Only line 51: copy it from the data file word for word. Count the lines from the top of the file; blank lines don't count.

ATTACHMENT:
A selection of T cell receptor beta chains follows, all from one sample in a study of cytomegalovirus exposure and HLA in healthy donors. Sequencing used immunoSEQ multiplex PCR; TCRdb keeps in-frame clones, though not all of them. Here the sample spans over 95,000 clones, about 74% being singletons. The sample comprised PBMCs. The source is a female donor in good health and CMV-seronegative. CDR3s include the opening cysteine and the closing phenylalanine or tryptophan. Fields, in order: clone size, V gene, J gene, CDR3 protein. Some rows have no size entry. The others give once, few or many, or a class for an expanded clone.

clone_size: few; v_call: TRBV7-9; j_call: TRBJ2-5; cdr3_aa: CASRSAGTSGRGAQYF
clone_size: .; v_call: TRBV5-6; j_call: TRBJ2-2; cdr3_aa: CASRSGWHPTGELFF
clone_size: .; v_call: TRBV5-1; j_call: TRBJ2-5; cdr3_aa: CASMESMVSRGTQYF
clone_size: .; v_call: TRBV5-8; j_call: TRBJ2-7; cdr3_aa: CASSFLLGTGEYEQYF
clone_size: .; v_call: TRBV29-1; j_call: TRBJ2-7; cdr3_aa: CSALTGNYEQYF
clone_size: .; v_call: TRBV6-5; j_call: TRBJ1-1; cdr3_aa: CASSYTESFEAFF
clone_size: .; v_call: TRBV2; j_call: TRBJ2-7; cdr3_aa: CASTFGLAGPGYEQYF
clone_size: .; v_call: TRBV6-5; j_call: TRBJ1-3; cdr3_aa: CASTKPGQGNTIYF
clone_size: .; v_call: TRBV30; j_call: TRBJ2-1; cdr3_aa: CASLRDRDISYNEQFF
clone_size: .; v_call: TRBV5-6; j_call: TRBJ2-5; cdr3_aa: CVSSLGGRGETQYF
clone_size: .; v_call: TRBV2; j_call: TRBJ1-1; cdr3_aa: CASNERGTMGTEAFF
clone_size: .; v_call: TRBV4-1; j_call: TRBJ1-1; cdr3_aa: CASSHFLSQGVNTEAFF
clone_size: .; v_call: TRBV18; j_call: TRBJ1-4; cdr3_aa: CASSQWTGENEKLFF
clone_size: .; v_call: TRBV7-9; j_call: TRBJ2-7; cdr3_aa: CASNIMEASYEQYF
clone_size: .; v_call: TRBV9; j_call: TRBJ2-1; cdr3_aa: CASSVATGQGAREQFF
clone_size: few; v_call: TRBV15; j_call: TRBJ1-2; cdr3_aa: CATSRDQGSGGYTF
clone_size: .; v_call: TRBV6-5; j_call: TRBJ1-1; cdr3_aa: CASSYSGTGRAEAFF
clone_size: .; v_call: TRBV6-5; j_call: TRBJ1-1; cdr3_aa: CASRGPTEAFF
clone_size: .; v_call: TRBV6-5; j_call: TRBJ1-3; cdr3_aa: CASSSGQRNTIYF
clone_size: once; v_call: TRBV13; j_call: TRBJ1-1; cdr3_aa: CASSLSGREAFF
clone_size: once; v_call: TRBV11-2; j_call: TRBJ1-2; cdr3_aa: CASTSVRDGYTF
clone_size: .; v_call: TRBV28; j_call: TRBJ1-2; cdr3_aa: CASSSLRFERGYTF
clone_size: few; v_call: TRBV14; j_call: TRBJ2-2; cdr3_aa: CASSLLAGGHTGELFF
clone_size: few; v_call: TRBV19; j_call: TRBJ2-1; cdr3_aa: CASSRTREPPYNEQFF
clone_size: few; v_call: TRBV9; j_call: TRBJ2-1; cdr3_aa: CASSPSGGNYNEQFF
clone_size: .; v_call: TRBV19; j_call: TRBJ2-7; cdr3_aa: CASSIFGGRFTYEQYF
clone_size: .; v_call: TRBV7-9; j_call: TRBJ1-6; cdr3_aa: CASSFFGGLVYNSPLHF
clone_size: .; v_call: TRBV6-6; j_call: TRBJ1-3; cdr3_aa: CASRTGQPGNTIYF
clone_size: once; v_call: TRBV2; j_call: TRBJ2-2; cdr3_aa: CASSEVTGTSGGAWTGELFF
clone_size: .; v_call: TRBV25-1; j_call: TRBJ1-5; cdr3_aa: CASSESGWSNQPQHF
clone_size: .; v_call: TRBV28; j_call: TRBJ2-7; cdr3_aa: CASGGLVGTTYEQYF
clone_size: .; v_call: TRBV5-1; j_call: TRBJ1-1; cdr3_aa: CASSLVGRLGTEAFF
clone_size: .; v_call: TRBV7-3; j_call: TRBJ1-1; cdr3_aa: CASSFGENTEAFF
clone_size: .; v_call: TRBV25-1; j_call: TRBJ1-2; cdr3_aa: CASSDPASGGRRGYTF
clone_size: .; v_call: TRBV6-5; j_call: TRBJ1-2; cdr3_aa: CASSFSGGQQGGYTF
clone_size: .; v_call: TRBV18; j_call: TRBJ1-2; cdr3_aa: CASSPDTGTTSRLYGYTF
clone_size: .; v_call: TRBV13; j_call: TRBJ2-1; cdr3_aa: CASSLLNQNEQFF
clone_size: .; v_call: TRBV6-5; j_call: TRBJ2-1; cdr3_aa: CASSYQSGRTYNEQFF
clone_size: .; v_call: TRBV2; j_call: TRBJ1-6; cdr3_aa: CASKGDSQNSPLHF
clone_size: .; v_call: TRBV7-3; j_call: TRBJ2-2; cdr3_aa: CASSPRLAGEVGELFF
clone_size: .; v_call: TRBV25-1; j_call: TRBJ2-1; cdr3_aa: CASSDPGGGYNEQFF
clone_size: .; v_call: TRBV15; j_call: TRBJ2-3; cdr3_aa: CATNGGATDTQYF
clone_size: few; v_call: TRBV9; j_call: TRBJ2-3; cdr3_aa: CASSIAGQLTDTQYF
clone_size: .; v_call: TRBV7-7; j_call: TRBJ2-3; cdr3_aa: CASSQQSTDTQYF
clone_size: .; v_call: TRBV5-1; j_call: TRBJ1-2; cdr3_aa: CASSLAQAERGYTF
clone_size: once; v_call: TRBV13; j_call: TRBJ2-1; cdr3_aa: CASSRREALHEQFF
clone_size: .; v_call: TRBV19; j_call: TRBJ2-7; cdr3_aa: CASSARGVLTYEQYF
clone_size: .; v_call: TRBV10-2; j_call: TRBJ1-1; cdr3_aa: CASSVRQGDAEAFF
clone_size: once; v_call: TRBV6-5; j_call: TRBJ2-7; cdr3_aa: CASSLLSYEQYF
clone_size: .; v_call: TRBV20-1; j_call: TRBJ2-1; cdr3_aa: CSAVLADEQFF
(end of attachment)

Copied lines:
clone_size: .; v_call: TRBV20-1; j_call: TRBJ2-1; cdr3_aa: CSAVLADEQFF